So, when calling the function, our initial_list = data.

That means, inside the function, we have checked if the initial_list is None or not, but it is not None as we have a list of items in data, so that condition will be False.

The second condition is that new_element should not be DoAppendNone, but it is. So that condition will be False also. So, no new element will be added to the list.

Finally, the provided data list will be returned as an output.

Now, what if None is a valid input object? For instance, what if list_function() could either insert an item to the list or not, and None was a valid element to append? In this case, you can define the class specifically for use as default while being distinct from None.

So, let’s write a program that inserts a None value as an element to the list.

class DoAppendNone:

def list_function(new_item=DoAppendNone, initial_list=None):
    if initial_list is None:
        initial_list = []
    if new_item is not DoAppendNone:
    return initial_list

data = [1, 2, 3, 4, 5]
print(list_function(None, data))


[1, 2, 3, 4, 5, None]

Here, the class DoAppendNone serves as a signal not to append, so you don’t want None for that. That frees us to insert None whenever you want.

Checking None using if…else condition.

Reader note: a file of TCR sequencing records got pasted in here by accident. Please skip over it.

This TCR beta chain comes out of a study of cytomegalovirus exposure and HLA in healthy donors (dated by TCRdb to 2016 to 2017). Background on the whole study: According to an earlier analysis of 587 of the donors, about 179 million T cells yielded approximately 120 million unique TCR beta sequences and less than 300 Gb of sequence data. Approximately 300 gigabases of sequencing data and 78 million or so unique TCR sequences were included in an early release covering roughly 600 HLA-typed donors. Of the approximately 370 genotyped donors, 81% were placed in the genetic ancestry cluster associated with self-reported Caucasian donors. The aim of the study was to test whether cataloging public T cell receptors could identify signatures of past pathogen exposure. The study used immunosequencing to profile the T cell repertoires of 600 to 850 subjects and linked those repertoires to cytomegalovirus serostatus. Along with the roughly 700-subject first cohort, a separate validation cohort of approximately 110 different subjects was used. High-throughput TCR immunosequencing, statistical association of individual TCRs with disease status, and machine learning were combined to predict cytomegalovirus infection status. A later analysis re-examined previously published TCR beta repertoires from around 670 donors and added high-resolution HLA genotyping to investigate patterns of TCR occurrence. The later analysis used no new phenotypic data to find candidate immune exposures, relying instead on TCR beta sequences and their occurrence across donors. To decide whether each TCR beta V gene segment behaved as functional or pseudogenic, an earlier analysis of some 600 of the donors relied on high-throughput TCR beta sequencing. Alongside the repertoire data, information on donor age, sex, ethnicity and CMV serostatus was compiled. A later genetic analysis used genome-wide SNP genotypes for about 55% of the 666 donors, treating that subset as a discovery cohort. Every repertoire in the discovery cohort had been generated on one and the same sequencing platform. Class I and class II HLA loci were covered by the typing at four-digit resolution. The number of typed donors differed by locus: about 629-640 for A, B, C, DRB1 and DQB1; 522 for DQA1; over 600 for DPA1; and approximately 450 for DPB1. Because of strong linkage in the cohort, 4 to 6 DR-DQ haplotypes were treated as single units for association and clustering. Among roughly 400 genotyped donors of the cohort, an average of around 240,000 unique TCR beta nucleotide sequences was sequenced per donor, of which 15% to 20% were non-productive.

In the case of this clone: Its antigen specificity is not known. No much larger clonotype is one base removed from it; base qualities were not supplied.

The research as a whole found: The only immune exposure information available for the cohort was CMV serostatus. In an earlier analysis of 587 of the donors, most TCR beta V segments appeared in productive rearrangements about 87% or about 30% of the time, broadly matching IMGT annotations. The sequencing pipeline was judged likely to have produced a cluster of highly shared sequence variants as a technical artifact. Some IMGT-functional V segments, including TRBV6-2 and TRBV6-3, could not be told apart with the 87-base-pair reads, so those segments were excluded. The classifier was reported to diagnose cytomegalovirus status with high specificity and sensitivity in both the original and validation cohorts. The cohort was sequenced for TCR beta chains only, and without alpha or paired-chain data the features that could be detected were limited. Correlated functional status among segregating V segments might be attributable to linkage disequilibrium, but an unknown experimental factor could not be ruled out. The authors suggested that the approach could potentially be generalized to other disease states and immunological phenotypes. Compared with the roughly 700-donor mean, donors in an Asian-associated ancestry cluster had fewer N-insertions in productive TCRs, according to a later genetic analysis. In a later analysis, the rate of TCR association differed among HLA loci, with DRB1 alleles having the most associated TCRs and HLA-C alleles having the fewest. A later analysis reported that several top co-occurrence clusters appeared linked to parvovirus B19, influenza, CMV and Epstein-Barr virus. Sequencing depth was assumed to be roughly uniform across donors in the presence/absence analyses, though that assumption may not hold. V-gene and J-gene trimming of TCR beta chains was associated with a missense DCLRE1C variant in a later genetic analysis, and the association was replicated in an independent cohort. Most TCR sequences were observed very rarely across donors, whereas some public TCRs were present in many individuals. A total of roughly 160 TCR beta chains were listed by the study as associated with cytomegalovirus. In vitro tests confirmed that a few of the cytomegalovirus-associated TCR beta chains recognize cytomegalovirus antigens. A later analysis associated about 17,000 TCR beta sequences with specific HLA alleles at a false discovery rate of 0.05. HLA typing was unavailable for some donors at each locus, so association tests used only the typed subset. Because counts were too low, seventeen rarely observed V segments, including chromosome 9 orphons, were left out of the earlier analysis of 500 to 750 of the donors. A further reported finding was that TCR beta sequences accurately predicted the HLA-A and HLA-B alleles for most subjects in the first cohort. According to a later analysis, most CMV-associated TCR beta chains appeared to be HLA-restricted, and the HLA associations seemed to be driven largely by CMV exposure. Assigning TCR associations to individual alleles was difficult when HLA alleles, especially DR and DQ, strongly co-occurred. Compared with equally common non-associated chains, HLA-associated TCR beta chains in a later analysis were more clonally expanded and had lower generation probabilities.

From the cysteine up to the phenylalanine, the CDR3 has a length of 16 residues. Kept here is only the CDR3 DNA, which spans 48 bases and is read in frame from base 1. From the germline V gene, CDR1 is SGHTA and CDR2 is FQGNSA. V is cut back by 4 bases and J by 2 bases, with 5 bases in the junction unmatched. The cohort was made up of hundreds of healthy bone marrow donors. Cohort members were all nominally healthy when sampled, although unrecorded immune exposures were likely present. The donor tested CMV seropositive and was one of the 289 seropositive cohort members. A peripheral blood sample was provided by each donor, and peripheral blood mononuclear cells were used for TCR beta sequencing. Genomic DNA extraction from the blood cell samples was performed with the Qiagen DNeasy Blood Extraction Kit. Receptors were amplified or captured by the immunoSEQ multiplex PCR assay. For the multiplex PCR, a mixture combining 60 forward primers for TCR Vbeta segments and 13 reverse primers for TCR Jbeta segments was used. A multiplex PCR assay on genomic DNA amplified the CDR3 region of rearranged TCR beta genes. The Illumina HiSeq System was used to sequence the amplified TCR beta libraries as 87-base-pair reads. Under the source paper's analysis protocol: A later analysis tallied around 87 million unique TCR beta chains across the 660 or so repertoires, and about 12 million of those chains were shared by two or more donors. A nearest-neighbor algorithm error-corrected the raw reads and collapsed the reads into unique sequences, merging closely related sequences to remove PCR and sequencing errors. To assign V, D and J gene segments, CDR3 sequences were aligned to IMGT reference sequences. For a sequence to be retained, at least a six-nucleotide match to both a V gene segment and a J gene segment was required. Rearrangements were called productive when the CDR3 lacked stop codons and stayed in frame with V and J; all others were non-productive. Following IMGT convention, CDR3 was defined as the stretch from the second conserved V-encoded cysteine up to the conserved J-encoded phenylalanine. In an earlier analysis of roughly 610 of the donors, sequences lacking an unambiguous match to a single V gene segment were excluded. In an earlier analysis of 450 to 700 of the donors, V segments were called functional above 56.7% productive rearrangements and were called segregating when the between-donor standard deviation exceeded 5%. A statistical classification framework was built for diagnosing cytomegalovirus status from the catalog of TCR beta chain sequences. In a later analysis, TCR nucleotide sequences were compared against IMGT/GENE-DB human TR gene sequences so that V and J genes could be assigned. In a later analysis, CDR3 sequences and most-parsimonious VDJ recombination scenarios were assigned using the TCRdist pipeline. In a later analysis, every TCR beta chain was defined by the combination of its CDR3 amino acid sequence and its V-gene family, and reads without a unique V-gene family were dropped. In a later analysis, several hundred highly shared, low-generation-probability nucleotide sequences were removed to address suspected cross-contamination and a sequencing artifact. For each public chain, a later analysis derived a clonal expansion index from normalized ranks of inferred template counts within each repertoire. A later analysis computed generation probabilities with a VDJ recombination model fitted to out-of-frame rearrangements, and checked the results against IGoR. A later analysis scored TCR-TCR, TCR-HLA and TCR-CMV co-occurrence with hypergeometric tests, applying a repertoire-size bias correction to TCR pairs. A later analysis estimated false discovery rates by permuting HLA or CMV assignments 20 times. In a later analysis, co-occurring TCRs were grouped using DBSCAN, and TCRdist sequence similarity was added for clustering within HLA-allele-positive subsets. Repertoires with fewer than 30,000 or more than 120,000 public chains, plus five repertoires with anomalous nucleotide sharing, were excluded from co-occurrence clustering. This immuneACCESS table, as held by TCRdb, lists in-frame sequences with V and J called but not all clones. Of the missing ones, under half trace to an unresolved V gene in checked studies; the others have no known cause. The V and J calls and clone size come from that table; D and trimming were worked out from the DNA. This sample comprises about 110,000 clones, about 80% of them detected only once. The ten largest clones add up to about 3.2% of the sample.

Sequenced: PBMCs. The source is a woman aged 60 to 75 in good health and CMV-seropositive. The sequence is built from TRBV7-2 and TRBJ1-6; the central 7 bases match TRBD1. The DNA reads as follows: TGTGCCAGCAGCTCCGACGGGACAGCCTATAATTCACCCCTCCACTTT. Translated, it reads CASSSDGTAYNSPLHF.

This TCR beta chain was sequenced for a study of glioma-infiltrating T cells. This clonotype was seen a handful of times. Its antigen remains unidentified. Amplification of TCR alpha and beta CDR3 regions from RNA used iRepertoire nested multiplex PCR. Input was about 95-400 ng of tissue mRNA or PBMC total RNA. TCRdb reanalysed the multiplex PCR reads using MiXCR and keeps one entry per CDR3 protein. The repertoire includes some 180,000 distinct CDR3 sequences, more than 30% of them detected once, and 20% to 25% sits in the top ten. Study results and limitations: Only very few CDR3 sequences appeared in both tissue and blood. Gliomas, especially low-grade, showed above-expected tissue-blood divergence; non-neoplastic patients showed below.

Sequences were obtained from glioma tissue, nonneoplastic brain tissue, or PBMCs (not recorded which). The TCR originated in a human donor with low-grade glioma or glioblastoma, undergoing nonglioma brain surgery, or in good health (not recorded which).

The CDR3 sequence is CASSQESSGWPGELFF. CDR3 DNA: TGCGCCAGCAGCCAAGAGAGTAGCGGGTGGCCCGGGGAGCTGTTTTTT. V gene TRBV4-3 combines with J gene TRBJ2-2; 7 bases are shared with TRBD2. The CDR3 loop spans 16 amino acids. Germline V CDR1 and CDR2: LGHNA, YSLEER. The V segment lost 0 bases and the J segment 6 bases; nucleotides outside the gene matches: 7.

We can write the following code to check if the value is None.


value = None

if value is None:
    print('The value is null')
    print('The value is not null')

In the above example, we have defined the variable called value and assigned the None value.

Then, we have used the if…else condition to check the None value, and if it does, return the print statement with “The value is null.”

We can use the following code to check if the name exists.

except NameError:
    pass  # val does not exist at all

There can be only one None in Python.

The None is the inbuilt constant as soon as you start Python, whether in a module, class, or function. The NonType, by contrast, is not; you’d need to get a reference to it first by querying None for its class.

>>> NoneType
NameError: name 'NoneType' is not defined
>>> type(None)

None can be overwritten.